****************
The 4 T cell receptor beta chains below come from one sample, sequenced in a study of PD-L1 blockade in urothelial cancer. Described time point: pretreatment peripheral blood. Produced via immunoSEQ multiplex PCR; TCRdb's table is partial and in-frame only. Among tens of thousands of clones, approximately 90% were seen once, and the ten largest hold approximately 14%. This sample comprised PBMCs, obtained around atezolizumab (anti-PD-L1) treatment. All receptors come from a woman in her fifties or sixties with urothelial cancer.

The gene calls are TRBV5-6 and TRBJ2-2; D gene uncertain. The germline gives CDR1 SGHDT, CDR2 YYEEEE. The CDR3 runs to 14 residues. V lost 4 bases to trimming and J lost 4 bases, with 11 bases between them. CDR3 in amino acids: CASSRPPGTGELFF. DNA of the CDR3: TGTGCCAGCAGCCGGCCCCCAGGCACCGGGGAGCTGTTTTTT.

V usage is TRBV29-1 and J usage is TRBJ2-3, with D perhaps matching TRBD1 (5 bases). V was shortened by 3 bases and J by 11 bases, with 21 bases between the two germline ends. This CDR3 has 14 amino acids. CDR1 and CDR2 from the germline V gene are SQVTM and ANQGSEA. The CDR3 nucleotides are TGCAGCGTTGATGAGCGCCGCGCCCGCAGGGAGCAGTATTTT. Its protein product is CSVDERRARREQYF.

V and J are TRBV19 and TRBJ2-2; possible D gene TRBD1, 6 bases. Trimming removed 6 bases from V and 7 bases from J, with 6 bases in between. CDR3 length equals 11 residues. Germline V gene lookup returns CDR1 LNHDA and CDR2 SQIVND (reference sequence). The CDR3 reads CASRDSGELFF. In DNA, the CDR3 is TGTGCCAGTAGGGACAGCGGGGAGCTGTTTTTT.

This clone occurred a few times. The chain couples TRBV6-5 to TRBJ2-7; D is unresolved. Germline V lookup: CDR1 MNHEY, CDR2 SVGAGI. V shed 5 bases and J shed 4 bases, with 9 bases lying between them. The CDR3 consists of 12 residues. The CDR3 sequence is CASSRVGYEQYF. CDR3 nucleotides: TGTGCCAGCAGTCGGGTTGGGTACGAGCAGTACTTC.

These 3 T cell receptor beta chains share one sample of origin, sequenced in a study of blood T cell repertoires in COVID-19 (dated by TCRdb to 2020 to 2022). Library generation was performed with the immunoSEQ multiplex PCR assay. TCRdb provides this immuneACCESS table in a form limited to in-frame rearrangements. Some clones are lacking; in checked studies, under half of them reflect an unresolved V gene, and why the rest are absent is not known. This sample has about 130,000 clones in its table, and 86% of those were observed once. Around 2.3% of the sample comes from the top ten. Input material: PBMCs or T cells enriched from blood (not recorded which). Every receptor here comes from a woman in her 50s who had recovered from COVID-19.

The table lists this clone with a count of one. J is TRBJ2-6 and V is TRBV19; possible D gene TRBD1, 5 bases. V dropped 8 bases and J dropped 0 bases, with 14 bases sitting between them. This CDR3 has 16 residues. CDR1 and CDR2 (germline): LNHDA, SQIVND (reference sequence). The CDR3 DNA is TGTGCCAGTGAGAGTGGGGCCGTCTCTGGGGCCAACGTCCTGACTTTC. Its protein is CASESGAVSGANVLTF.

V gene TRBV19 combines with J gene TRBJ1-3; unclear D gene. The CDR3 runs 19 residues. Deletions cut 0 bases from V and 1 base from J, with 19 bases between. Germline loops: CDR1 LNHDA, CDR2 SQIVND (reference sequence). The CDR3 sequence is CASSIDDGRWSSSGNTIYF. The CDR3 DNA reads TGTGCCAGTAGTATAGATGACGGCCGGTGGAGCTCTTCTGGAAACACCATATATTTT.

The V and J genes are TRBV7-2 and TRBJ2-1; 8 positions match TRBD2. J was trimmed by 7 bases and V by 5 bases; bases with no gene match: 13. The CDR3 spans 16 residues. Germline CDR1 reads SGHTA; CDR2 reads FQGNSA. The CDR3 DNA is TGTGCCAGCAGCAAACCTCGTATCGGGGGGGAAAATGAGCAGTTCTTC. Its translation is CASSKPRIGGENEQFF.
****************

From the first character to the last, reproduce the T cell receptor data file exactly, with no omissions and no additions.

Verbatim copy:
The 4 T cell receptor beta chains below come from one sample, sequenced in a study of PD-L1 blockade in urothelial cancer. Described time point: pretreatment peripheral blood. Produced via immunoSEQ multiplex PCR; TCRdb's table is partial and in-frame only. Among tens of thousands of clones, approximately 90% were seen once, and the ten largest hold approximately 14%. This sample comprised PBMCs, obtained around atezolizumab (anti-PD-L1) treatment. All receptors come from a woman in her fifties or sixties with urothelial cancer.

The gene calls are TRBV5-6 and TRBJ2-2; D gene uncertain. The germline gives CDR1 SGHDT, CDR2 YYEEEE. The CDR3 runs to 14 residues. V lost 4 bases to trimming and J lost 4 bases, with 11 bases between them. CDR3 in amino acids: CASSRPPGTGELFF. DNA of the CDR3: TGTGCCAGCAGCCGGCCCCCAGGCACCGGGGAGCTGTTTTTT.

V usage is TRBV29-1 and J usage is TRBJ2-3, with D perhaps matching TRBD1 (5 bases). V was shortened by 3 bases and J by 11 bases, with 21 bases between the two germline ends. This CDR3 has 14 amino acids. CDR1 and CDR2 from the germline V gene are SQVTM and ANQGSEA. The CDR3 nucleotides are TGCAGCGTTGATGAGCGCCGCGCCCGCAGGGAGCAGTATTTT. Its protein product is CSVDERRARREQYF.

V and J are TRBV19 and TRBJ2-2; possible D gene TRBD1, 6 bases. Trimming removed 6 bases from V and 7 bases from J, with 6 bases in between. CDR3 length equals 11 residues. Germline V gene lookup returns CDR1 LNHDA and CDR2 SQIVND (reference sequence). The CDR3 reads CASRDSGELFF. In DNA, the CDR3 is TGTGCCAGTAGGGACAGCGGGGAGCTGTTTTTT.

This clone occurred a few times. The chain couples TRBV6-5 to TRBJ2-7; D is unresolved. Germline V lookup: CDR1 MNHEY, CDR2 SVGAGI. V shed 5 bases and J shed 4 bases, with 9 bases lying between them. The CDR3 consists of 12 residues. The CDR3 sequence is CASSRVGYEQYF. CDR3 nucleotides: TGTGCCAGCAGTCGGGTTGGGTACGAGCAGTACTTC.

These 3 T cell receptor beta chains share one sample of origin, sequenced in a study of blood T cell repertoires in COVID-19 (dated by TCRdb to 2020 to 2022). Library generation was performed with the immunoSEQ multiplex PCR assay. TCRdb provides this immuneACCESS table in a form limited to in-frame rearrangements. Some clones are lacking; in checked studies, under half of them reflect an unresolved V gene, and why the rest are absent is not known. This sample has about 130,000 clones in its table, and 86% of those were observed once. Around 2.3% of the sample comes from the top ten. Input material: PBMCs or T cells enriched from blood (not recorded which). Every receptor here comes from a woman in her 50s who had recovered from COVID-19.

The table lists this clone with a count of one. J is TRBJ2-6 and V is TRBV19; possible D gene TRBD1, 5 bases. V dropped 8 bases and J dropped 0 bases, with 14 bases sitting between them. This CDR3 has 16 residues. CDR1 and CDR2 (germline): LNHDA, SQIVND (reference sequence). The CDR3 DNA is TGTGCCAGTGAGAGTGGGGCCGTCTCTGGGGCCAACGTCCTGACTTTC. Its protein is CASESGAVSGANVLTF.

V gene TRBV19 combines with J gene TRBJ1-3; unclear D gene. The CDR3 runs 19 residues. Deletions cut 0 bases from V and 1 base from J, with 19 bases between. Germline loops: CDR1 LNHDA, CDR2 SQIVND (reference sequence). The CDR3 sequence is CASSIDDGRWSSSGNTIYF. The CDR3 DNA reads TGTGCCAGTAGTATAGATGACGGCCGGTGGAGCTCTTCTGGAAACACCATATATTTT.

The V and J genes are TRBV7-2 and TRBJ2-1; 8 positions match TRBD2. J was trimmed by 7 bases and V by 5 bases; bases with no gene match: 13. The CDR3 spans 16 residues. Germline CDR1 reads SGHTA; CDR2 reads FQGNSA. The CDR3 DNA is TGTGCCAGCAGCAAACCTCGTATCGGGGGGGAAAATGAGCAGTTCTTC. Its translation is CASSKPRIGGENEQFF.